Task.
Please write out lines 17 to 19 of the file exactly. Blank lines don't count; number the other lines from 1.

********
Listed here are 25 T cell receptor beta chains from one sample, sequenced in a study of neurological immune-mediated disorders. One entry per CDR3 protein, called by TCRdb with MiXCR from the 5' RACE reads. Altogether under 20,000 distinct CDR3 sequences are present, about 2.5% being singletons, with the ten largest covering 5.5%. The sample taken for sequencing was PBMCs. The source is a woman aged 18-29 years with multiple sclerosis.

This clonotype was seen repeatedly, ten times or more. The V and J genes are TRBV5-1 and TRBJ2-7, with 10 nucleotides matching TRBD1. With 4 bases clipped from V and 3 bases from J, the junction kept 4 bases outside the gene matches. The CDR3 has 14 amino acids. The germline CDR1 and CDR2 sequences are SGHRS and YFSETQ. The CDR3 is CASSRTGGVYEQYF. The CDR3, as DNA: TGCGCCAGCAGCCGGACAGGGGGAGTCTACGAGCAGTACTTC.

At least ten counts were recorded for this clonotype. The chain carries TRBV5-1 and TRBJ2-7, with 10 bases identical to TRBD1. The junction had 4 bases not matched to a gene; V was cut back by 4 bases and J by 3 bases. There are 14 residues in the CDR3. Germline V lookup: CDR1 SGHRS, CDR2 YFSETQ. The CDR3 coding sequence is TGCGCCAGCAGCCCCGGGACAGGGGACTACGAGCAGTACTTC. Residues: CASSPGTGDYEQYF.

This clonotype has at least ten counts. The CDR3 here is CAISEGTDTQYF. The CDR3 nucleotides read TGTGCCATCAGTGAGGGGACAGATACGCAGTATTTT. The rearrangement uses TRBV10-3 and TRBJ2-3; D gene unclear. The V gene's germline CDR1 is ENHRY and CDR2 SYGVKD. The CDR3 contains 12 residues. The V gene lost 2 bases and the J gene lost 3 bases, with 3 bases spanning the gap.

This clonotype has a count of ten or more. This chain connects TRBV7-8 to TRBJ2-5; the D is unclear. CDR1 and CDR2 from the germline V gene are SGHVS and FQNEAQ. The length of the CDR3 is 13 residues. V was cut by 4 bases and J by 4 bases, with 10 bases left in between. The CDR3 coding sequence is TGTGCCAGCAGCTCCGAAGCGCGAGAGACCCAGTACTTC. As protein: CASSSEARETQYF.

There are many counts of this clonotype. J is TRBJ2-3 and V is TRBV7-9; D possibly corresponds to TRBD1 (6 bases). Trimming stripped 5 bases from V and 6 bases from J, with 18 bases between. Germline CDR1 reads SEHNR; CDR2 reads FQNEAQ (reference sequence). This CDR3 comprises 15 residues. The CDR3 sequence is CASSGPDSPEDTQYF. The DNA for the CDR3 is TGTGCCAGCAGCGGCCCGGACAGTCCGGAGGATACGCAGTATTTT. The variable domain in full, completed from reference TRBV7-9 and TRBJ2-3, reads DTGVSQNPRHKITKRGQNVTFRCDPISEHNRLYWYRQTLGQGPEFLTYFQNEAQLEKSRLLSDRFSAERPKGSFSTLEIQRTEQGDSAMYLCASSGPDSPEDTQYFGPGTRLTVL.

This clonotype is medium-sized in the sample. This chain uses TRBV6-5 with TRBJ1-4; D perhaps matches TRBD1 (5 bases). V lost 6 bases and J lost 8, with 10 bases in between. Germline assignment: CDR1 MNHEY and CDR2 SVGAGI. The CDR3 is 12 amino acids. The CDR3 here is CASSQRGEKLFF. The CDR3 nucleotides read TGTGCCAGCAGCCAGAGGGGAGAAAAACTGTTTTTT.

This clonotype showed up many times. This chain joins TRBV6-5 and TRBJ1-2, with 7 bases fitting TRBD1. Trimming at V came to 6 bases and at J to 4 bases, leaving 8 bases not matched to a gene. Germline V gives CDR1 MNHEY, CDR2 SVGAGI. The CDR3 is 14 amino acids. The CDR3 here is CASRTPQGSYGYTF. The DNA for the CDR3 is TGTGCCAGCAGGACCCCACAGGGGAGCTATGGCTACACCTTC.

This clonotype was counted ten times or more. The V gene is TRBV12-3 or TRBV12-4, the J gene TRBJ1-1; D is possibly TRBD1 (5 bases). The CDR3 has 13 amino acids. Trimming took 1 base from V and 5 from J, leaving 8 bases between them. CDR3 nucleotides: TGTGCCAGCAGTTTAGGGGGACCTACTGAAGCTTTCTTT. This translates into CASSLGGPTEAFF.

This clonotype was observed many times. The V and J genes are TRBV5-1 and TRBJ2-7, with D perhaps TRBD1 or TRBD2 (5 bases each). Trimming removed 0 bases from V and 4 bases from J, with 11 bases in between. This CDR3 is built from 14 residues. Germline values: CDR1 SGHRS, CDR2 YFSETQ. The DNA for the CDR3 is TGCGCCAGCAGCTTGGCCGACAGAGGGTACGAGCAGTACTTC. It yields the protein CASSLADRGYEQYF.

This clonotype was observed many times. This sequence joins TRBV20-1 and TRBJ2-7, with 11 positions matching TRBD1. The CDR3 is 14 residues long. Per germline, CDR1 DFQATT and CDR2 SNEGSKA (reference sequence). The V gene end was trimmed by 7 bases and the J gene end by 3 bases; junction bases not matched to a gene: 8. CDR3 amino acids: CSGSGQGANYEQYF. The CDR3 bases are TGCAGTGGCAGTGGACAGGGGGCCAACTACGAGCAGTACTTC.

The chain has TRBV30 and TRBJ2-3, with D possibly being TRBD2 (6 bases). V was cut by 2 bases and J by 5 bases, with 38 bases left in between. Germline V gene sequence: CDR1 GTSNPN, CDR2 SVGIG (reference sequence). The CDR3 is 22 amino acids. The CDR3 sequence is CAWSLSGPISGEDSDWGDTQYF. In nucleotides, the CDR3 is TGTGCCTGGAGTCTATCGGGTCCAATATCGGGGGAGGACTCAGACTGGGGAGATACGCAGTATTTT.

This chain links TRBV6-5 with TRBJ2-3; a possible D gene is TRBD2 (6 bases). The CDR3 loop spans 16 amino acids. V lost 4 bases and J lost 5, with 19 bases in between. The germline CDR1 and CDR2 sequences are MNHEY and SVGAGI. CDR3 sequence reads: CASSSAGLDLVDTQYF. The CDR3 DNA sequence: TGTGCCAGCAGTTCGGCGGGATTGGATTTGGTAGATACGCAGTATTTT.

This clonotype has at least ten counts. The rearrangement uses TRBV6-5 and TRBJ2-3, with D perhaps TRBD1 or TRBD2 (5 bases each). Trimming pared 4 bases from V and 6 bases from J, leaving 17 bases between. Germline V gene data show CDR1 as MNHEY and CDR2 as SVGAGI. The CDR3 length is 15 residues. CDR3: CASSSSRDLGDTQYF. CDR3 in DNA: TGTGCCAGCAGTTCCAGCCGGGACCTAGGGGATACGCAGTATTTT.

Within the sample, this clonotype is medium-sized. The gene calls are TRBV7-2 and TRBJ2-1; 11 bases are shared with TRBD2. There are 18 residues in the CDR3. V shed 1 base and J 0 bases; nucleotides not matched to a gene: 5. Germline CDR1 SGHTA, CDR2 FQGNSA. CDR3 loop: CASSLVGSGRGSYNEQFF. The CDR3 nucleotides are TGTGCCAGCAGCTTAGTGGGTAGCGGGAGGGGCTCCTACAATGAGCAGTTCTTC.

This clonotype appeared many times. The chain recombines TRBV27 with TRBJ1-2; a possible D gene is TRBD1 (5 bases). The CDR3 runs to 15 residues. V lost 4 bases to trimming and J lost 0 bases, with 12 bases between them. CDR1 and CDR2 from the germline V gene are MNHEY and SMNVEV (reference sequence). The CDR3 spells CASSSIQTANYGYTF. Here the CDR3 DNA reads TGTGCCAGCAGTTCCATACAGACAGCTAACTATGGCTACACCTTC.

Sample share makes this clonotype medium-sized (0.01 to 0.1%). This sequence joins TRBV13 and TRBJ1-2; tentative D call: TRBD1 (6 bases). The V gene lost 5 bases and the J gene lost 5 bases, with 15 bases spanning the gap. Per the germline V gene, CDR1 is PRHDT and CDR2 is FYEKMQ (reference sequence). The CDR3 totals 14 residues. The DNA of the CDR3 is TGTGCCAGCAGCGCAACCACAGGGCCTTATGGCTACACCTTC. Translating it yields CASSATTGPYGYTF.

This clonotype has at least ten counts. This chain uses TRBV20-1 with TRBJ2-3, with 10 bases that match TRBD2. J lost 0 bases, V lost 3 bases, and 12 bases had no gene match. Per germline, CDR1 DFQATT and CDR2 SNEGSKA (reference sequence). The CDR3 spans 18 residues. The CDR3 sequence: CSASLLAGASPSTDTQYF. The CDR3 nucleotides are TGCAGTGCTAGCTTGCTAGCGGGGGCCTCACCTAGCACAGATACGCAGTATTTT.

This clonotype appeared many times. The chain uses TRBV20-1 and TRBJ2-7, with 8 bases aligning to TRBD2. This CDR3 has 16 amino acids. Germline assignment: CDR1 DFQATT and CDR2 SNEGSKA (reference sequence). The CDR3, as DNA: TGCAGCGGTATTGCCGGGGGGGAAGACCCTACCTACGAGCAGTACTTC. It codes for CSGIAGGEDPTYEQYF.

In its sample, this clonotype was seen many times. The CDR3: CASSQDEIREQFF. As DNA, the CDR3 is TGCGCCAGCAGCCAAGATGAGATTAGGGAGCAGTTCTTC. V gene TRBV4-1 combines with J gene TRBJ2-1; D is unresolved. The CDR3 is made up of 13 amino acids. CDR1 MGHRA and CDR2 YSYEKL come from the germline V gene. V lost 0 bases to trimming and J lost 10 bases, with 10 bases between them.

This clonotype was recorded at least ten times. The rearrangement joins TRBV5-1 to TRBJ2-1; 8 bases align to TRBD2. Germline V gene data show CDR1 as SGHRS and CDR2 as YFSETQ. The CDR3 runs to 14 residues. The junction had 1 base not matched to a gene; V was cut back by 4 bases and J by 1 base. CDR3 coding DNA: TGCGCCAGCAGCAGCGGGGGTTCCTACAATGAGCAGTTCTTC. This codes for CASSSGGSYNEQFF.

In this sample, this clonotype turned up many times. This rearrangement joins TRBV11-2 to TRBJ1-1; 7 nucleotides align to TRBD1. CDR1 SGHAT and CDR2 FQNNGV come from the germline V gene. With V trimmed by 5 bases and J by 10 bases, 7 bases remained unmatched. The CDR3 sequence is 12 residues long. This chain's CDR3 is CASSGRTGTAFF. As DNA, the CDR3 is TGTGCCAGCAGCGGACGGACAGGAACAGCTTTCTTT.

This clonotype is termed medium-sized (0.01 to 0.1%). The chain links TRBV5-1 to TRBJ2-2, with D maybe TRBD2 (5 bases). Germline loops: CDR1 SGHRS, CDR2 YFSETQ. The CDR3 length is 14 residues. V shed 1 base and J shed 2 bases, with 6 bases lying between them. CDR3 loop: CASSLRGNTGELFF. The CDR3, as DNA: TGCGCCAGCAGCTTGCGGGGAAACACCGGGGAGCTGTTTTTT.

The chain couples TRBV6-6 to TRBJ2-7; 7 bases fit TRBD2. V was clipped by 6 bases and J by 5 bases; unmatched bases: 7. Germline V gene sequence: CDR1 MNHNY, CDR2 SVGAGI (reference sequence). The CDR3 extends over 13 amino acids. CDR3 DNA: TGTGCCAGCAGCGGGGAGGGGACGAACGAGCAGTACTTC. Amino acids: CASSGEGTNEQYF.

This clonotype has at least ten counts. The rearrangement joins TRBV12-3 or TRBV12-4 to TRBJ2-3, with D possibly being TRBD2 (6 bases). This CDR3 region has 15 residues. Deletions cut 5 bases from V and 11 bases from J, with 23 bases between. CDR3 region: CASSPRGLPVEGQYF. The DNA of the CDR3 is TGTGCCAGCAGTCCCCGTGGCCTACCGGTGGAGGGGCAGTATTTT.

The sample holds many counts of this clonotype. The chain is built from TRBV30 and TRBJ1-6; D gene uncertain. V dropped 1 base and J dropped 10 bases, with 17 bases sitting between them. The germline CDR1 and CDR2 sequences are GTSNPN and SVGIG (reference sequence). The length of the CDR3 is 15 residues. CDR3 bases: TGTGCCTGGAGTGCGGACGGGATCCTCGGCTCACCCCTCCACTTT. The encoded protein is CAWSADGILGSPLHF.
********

Sample share makes this clonotype medium-sized (0.01 to 0.1%). This sequence joins TRBV13 and TRBJ1-2; tentative D call: TRBD1 (6 bases). The V gene lost 5 bases and the J gene lost 5 bases, with 15 bases spanning the gap. Per the germline V gene, CDR1 is PRHDT and CDR2 is FYEKMQ (reference sequence). The CDR3 totals 14 residues. The DNA of the CDR3 is TGTGCCAGCAGCGCAACCACAGGGCCTTATGGCTACACCTTC. Translating it yields CASSATTGPYGYTF.

This clonotype has at least ten counts. This chain uses TRBV20-1 with TRBJ2-3, with 10 bases that match TRBD2. J lost 0 bases, V lost 3 bases, and 12 bases had no gene match. Per germline, CDR1 DFQATT and CDR2 SNEGSKA (reference sequence). The CDR3 spans 18 residues. The CDR3 sequence: CSASLLAGASPSTDTQYF. The CDR3 nucleotides are TGCAGTGCTAGCTTGCTAGCGGGGGCCTCACCTAGCACAGATACGCAGTATTTT.

This clonotype appeared many times. The chain uses TRBV20-1 and TRBJ2-7, with 8 bases aligning to TRBD2. This CDR3 has 16 amino acids. Germline assignment: CDR1 DFQATT and CDR2 SNEGSKA (reference sequence). The CDR3, as DNA: TGCAGCGGTATTGCCGGGGGGGAAGACCCTACCTACGAGCAGTACTTC. It codes for CSGIAGGEDPTYEQYF.